Today: Major Silicon Valley companies make changes in their services that could cost them with consumers. Also: Wall Street ends week on an upswing.
The Lead: Google ads, Instagram videos and Facebook search to change
Google (GOOG) and Facebook have faced down several controversies regarding their use of customer info and other privacy snafus, but the Silicon Valley tech giants don't seem to be scared to make moves that could turn off some users.
Google announced Friday that it would begin placing users' activity and photos into advertisements and recommendations seen by the account-holders' Google+ contacts, similar to Facebook's "Sponsored Stories," which led to a class-action lawsuit that cost the Menlo Park company $20 million and forced it to offer members an option to opt out of such uses.
"For example, your friends might see that you rated an album 4 stars on the band's Google Play page. And the +1 you gave your favorite local bakery could be included in an ad that the bakery runs through Google," the Mountain View search giant said in Friday's announcement of the change.
Google is offering its users the option of opting out, and will not use information from users younger than 18, noting in bold in its statement, "On Google, you are in control of what you share." The change in Google's terms of service will take place Nov. 11, though the company did not give an indication of when it will begin placing the new ads.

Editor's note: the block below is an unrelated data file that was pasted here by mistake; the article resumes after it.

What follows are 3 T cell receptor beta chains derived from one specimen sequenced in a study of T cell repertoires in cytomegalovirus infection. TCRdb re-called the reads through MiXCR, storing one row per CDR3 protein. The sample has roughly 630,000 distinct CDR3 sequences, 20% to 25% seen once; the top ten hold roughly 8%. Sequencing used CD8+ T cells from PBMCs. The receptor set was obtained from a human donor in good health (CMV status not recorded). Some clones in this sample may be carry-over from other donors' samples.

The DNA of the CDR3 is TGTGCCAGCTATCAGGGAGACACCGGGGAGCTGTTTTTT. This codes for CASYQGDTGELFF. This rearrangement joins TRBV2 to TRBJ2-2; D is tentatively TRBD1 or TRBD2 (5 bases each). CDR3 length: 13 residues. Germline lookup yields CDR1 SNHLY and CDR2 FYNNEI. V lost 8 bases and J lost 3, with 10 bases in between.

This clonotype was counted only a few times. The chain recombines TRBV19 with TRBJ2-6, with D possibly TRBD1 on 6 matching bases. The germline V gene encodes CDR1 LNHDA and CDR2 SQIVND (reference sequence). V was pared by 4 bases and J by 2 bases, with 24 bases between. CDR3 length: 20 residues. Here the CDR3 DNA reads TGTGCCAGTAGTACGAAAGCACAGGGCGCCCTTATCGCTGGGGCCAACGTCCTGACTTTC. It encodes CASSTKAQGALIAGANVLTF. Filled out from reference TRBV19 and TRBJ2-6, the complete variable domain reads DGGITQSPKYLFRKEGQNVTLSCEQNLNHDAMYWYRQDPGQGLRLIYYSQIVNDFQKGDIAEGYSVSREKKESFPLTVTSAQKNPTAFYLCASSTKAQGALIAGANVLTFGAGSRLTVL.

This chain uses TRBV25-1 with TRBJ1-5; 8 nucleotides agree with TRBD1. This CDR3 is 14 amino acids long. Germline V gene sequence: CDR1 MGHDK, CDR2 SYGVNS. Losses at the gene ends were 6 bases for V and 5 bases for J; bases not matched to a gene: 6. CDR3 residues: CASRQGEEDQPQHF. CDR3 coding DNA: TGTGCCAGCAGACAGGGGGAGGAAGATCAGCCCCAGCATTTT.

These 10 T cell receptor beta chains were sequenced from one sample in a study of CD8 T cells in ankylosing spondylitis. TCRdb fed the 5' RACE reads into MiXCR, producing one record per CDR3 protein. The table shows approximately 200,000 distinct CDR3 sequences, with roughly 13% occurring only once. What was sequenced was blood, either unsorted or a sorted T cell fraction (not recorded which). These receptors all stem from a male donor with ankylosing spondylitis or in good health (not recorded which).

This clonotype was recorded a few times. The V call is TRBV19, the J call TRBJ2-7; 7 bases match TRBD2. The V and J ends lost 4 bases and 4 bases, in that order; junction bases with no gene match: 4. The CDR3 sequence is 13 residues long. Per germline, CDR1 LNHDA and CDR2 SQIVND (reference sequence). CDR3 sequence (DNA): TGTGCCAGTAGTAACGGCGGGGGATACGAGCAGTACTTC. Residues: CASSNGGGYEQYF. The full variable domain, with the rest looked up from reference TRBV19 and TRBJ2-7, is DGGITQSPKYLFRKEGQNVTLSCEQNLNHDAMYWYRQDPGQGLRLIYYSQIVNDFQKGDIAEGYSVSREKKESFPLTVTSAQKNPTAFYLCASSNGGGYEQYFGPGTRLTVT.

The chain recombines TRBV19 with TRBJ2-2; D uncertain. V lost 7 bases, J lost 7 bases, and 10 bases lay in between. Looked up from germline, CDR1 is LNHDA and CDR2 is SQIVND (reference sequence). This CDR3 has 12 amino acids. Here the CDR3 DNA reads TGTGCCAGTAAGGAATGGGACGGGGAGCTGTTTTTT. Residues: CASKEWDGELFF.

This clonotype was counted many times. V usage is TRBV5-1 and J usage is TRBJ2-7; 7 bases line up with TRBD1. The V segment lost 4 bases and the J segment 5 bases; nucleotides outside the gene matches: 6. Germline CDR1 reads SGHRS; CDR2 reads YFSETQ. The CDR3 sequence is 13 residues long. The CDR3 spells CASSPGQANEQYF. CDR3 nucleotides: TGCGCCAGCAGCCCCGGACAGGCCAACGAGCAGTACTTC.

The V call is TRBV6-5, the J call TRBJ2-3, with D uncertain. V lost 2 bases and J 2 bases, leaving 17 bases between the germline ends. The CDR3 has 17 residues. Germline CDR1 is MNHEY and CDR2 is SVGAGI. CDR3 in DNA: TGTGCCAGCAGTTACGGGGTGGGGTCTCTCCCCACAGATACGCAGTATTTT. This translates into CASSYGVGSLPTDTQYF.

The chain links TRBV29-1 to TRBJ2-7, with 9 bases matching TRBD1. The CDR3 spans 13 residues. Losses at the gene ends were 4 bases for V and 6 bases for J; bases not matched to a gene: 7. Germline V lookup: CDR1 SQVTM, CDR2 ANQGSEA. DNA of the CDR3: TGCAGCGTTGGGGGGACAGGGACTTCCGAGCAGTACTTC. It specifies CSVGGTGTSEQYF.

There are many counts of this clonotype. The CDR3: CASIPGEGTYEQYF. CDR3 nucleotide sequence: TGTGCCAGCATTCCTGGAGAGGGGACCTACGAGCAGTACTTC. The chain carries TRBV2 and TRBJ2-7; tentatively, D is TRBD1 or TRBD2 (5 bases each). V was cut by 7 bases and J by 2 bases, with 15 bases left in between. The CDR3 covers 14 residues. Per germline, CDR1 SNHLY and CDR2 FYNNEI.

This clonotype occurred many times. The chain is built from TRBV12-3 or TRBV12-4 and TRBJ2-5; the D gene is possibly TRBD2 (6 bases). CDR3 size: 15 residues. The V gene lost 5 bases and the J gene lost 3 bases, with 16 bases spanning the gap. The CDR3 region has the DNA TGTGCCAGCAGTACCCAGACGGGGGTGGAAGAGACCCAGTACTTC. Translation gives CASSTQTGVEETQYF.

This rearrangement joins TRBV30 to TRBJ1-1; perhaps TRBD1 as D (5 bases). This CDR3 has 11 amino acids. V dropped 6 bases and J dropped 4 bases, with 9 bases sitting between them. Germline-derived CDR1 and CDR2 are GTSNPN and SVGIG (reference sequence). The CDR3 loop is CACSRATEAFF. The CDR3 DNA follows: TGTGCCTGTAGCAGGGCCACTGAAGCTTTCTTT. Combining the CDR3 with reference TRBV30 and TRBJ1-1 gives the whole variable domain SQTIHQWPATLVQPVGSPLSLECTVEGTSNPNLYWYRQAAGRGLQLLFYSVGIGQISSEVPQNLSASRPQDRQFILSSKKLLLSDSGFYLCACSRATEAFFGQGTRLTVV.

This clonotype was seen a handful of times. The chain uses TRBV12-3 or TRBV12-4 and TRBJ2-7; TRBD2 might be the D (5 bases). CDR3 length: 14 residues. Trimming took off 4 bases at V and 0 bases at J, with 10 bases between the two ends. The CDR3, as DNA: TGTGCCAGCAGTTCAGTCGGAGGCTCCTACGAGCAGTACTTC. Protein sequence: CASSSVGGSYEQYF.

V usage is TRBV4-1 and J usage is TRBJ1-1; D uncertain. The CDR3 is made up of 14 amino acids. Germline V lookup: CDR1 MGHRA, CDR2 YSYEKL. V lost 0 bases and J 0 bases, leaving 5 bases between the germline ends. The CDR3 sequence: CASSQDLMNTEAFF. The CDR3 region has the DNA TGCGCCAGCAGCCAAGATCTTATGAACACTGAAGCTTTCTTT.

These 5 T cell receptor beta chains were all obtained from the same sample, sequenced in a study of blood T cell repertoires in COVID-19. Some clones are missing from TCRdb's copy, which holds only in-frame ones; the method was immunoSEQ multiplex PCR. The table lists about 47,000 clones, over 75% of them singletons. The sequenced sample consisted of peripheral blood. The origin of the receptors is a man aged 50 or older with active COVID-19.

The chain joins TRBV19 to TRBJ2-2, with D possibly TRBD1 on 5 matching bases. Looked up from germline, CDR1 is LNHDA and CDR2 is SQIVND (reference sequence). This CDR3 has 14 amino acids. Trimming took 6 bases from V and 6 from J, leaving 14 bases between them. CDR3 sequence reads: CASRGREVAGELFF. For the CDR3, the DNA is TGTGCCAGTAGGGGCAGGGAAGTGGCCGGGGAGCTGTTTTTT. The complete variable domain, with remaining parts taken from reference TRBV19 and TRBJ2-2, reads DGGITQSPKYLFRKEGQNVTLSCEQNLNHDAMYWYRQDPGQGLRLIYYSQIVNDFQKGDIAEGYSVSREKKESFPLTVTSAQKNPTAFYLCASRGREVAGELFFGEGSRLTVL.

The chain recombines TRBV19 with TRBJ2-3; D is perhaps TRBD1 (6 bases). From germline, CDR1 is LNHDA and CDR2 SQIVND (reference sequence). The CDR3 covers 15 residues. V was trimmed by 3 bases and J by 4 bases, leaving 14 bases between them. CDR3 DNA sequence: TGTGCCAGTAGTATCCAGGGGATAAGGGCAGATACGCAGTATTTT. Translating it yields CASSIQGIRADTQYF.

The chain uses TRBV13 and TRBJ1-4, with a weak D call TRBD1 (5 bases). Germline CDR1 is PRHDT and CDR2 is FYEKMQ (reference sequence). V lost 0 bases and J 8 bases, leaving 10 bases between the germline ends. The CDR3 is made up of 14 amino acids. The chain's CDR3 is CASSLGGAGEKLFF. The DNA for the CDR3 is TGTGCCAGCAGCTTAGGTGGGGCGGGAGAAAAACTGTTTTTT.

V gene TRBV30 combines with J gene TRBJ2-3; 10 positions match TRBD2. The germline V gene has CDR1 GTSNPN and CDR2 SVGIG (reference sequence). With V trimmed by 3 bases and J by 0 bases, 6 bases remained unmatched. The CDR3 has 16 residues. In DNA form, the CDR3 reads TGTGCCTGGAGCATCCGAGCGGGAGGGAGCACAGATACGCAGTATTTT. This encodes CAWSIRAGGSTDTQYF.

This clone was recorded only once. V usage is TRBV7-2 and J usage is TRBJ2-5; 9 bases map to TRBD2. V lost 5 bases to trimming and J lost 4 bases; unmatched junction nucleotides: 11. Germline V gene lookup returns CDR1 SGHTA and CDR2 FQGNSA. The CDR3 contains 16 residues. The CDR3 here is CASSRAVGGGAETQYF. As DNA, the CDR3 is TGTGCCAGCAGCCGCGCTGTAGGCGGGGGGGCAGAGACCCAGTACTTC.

"It seems to me that we have said very clearly what we do with the information, and ... that we have to be respectful of people's privacy. And if we were to be disrespectful of your privacy, you'd go somewhere else or you wouldn't use us," Schmidt said.
Facebook made its own move Thursday, announcing that users would no longer be able to block people with whom they are not connected from seeing their profile when searching the social network, a change that could boost the Graph Search feature CEO Mark Zuckerberg championed in a launch event earlier this year. The company said in a blog post that a "small percentage of people still using the setting" would lose it soon, after Facebook stopped offering to block searches for anyone who had not already chosen the option earlier this year.
Facebook was not as open about a change in its Instagram photo-sharing service: The Next Web reported that an update to the popular app takes away the option of not allowing videos to play automatically when a user visits the timeline. The move follows the announcement earlier this week that Instagram would begin to serve advertisements in users' streams, the first revenue-generating attempt by the San Francisco company since Facebook committed $1 billion in a 2012 acquisition.
Tossing the anti-autoplay option ensures that users who do not opt out of the service -- and all users on Wi-Fi networks -- will have video advertisements begin immediately when they pop into their stream, Next Web reported.